Miserly Australian HE funding ‘a folklore’

‘Cherry-picked’ OECD data creates unjustified picture of underfunded sector, analyst says

June 17, 2020

Australian higher education spending is often “misread” as miserly by global standards, and the pandemic could trigger more unjustified criticism in the future unless the tenor of analysis improves, according to one expert.

Geoff Sharrock, honorary senior fellow at the University of Melbourne's Centre for Vocational and Educational Policy, said the “folklore” that Australian universities are routinely short-changed by governments was based on “simple-minded scans of poorly-probed data”.

The Organisation for Economic Cooperation and Development (OECD) predicts that Australia will navigate the pandemic with a relatively modest hit to its gross domestic product (GDP). Australia’s economy is set to contract by between 5 and 6.3 per cent this year compared with estimates of up to 7.25 per cent in Japan, 8 per cent in the US, 8.8 per cent in Germany and 14 per cent in the UK and Italy.

But this means that on one measure – tertiary education spending as a share of GDP – Australia will appear less well-funded than OECD peers “with sharper GDP declines”.

This will replicate the effect earlier this century, when Australia’s stellar economic performance after the 2008 financial crisis fuelled GDP growth of 53 per cent since 2001 – compared with 31 per cent in the US, 28 per cent in the UK, 19 per cent in Germany, 13 per cent in Japan and minus 1 per cent in Italy.

Dr Sharrock said that increases in Australia’s spending on tertiary education, including public funding, had consistently exceeded the OECD average. But this was hidden when international comparisons were based on education funding as a proportion of GDP, rather than real spending per student or changes in spending over time.

“Local reliance on share of GDP metrics has often placed Australia near the bottom of this kind of OECD league table, below Spain and Portugal let alone Finland and Sweden,” he said.

Dr Sharrock, a former senior higher education adviser at Monash University, said that Australia’s apparently poor international showing reflected the OECD’s self-acknowledged inability to capture the complexity of income-contingent student loan systems.

Australia’s government pays tuition fees up-front to institutions and recoups them – years or decades later, and sometimes not at all – through the tax system. This means that the government effectively pays roughly 16 to 21 per cent of Australian student contributions, in a hybrid public-private funding arrangement.

While some OECD datasets present loans as public funding, others portray them as private spending, either understating or overstating the level of public investment in the process, he said.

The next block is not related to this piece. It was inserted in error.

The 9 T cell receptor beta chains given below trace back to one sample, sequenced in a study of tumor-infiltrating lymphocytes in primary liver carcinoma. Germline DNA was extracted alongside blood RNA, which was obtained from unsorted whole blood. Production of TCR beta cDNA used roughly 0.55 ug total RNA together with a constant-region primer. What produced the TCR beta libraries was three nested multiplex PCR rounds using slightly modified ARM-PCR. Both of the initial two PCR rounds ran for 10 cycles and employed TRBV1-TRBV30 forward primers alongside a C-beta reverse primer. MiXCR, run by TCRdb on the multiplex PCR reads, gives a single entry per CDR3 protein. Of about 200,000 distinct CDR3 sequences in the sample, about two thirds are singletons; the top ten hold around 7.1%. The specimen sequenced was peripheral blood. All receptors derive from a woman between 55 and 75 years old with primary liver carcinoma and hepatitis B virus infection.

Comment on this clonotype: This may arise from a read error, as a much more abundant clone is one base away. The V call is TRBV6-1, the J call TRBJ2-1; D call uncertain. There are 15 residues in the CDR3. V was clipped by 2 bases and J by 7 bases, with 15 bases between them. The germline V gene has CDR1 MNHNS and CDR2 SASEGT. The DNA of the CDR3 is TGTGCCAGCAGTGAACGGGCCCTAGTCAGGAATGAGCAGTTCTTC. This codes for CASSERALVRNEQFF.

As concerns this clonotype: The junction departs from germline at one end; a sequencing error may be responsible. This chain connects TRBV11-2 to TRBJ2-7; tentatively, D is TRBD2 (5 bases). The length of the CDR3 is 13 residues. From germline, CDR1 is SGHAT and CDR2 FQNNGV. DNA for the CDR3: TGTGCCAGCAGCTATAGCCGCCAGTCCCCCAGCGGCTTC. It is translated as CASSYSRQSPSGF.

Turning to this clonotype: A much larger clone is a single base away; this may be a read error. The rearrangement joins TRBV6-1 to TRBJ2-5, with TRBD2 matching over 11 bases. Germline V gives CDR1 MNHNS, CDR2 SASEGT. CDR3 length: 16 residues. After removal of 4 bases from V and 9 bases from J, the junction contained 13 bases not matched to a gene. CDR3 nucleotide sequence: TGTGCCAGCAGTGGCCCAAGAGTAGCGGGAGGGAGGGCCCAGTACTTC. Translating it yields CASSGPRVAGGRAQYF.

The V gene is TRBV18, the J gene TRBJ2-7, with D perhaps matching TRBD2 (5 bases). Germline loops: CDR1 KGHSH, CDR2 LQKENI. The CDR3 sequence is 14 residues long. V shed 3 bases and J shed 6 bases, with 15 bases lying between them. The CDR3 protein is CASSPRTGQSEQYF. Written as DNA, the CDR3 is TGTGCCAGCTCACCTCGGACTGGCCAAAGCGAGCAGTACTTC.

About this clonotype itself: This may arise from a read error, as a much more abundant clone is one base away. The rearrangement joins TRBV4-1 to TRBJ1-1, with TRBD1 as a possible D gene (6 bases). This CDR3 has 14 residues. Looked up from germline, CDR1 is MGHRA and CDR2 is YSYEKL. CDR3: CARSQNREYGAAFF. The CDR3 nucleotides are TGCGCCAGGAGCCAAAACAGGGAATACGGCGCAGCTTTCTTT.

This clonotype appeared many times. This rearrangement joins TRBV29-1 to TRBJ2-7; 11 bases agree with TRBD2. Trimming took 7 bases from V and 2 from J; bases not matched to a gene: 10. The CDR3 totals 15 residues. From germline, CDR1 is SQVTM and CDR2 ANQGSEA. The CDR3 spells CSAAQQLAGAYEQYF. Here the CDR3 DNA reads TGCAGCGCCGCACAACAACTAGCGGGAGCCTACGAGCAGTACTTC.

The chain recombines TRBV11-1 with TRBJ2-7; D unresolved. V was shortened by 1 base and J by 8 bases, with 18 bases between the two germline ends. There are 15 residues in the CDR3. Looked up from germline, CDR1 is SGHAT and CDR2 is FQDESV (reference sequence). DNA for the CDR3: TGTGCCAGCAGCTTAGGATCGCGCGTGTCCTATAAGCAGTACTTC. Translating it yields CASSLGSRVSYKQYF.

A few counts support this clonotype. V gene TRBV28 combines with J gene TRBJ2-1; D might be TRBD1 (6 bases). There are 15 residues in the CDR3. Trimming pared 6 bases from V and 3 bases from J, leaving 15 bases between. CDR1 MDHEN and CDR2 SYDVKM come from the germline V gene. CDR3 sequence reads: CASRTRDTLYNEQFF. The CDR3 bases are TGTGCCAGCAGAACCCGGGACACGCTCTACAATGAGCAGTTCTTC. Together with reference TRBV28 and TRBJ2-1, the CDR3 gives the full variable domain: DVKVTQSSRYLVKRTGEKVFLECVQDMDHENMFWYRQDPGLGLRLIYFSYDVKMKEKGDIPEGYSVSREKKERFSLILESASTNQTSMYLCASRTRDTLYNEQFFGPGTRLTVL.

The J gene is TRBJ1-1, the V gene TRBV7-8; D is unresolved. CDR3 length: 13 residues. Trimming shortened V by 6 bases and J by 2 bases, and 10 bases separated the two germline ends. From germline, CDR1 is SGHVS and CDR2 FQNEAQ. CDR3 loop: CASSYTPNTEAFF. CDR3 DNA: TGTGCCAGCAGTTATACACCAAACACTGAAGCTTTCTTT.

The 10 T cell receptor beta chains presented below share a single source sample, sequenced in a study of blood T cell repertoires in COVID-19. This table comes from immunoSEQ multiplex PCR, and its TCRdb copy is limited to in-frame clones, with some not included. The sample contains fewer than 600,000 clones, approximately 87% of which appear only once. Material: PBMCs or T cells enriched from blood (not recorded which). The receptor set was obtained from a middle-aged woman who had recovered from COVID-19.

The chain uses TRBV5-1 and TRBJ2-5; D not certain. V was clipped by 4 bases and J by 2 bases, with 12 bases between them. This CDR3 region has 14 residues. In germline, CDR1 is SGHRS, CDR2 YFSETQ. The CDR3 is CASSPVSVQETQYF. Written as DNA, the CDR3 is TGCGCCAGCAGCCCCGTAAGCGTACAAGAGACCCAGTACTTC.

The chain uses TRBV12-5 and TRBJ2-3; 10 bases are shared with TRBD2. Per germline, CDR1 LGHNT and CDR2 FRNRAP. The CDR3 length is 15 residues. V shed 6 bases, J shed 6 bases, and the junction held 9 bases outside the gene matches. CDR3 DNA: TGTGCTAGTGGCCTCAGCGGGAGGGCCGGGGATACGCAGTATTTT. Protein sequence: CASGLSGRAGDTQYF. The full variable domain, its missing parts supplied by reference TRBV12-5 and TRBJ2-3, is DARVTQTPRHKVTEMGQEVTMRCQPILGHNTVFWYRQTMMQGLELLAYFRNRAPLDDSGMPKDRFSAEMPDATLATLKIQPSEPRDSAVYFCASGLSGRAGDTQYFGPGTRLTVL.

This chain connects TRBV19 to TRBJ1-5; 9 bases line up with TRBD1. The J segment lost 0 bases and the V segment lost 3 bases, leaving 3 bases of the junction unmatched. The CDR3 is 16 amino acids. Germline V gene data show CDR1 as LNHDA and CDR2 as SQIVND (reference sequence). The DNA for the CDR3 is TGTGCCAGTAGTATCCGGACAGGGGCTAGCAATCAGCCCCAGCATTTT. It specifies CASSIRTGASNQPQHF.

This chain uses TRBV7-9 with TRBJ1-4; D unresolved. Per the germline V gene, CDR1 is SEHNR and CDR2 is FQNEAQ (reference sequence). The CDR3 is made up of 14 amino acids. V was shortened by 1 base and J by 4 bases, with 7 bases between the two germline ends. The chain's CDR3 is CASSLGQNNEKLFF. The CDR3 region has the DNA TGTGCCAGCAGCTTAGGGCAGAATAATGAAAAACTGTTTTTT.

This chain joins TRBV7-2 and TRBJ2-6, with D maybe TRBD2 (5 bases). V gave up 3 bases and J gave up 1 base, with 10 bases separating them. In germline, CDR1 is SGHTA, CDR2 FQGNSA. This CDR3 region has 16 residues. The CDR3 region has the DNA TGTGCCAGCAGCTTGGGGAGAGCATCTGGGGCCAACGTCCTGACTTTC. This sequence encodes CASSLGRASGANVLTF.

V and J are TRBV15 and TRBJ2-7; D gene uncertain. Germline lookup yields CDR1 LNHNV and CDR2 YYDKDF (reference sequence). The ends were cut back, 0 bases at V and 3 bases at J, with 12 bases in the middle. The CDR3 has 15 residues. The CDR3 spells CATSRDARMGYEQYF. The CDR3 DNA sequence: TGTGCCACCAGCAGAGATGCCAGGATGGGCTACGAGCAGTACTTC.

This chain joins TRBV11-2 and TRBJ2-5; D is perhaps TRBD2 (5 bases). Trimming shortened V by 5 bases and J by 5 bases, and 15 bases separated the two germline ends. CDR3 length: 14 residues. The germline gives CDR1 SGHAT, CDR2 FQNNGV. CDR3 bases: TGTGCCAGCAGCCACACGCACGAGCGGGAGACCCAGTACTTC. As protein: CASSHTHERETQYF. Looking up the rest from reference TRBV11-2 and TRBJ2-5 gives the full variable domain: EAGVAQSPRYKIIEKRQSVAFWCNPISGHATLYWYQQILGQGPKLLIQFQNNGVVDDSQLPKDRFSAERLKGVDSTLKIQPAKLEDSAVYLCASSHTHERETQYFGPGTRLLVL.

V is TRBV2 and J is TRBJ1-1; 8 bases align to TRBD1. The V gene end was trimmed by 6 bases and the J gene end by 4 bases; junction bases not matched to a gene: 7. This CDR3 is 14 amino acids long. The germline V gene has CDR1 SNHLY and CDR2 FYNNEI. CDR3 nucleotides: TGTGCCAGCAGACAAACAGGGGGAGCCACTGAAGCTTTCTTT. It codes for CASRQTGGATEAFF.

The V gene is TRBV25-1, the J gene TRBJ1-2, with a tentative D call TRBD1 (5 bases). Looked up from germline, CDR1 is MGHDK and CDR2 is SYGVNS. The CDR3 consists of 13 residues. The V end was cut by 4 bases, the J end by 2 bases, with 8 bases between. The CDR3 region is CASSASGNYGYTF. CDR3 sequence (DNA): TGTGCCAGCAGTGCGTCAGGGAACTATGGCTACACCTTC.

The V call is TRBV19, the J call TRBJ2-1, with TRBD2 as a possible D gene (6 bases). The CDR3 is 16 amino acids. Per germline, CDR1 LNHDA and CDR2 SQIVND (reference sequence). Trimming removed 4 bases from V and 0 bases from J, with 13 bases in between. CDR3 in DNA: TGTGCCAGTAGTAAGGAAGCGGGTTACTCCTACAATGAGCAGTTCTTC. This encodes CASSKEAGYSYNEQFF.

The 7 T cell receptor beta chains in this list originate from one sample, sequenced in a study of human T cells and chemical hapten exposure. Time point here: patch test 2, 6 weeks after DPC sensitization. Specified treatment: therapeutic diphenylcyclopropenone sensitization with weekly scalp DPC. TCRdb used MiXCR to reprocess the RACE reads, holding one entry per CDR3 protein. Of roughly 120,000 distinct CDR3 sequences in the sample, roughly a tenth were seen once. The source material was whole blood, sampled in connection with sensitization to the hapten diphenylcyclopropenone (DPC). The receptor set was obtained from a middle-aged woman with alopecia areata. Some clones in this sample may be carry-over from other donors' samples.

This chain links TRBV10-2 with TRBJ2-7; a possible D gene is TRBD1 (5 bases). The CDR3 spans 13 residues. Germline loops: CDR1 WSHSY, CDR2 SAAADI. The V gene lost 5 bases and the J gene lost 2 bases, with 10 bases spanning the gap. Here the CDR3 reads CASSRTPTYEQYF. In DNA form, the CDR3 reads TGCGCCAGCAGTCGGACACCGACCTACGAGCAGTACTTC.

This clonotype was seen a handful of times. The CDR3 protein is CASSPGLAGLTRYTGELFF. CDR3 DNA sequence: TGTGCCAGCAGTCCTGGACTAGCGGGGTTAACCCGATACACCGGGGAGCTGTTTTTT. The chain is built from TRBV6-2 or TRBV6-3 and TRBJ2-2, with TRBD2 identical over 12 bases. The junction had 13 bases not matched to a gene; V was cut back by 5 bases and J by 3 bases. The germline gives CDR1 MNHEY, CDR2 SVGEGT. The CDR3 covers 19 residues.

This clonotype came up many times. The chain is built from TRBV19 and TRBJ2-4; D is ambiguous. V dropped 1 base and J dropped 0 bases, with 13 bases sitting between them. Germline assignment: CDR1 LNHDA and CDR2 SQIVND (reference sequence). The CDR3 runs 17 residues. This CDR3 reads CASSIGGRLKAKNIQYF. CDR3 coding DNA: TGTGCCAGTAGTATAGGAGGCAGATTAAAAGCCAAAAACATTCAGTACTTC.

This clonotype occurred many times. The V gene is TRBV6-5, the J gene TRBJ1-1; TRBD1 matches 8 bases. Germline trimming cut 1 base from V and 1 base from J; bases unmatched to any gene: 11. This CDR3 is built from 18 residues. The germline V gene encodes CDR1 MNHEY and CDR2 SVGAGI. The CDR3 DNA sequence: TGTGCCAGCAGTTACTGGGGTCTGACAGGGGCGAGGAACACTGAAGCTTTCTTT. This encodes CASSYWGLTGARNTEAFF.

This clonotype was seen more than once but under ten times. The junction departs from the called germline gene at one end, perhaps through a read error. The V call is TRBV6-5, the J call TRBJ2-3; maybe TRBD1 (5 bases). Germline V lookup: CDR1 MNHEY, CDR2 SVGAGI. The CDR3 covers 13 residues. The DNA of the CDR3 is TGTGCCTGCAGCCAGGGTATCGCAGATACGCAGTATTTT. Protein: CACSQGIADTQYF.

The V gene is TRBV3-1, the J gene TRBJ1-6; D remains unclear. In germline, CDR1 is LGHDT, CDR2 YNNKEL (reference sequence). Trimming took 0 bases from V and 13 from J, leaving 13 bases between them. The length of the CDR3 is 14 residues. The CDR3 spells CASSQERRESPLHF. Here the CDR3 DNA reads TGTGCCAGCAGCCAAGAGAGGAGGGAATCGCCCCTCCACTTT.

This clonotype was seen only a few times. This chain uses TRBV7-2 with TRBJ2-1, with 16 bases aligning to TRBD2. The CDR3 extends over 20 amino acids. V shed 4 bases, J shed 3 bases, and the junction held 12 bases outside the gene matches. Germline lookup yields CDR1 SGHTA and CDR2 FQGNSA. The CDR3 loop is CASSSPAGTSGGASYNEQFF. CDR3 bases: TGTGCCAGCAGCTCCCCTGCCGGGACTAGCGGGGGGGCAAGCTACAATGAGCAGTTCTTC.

Writing in his blog, “Big little thought crimes”, Dr Sharrock says that Australian public spending usually appeared “adrift in the wake of its high-rolling OECD peers”, when in fact the country “finances tertiary study at higher levels than most, in ways less visible than most”.

“Australia’s ‘bottom-end’ narrative should be seen for what it is: the curious, crowd-sourced love-child of an odd pair of Antipodean anomalies.”

Dr Sharrock told Times Higher Education that OECD data simply was not capable of capturing the nuances of Australia’s higher education system for benchmarking purposes. As the country confronted the economic carnage caused by the pandemic, arguments for reform should be based on current and projected domestic data rather than unreliable international comparisons.

Nevertheless, “funding advocates” continued to read OECD data selectively, he said. “Life is short and OECD reports are long,” he blogged. “Their plethora of metrics is a cherry-picker’s picnic – ripe for weaponisation in funding disputes.”

Universities Australia (UA) said that OECD indicators were the “go-to numbers” for analysts. “Like everyone else, UA uses the OECD indicators as published to make important comparisons between nations,” said chief executive Catriona Jackson. “We also use a range of local data.”

Ms Jackson conceded that OECD data did not capture the complexity of Australia’s loans system, but said that funding comparisons based on share of GDP were appropriate.

“A country whose GDP has grown significantly has greater capacity to increase investment in higher education and skills, not only in absolute terms but also relative to GDP,” she said. “Nations that maintain investment in higher education and skills despite serious recessions are making a commendable investment in human capital.”

Dr Sharrock said that such arguments may be relevant in periods of economic stability when most countries experienced fairly consistent growth. “But once you have a global financial crisis or pandemic, that sort of comparison is often meaningless,” he added.

“There are other OECD datasets, such as the [figures the] Bradley Review used, which give a clearer picture anyway.”

He said the latest OECD figures showed that the area of Australian tertiary education that appeared genuinely underfunded was vocational education. But this was rarely highlighted by university sector lobbyists, he added.


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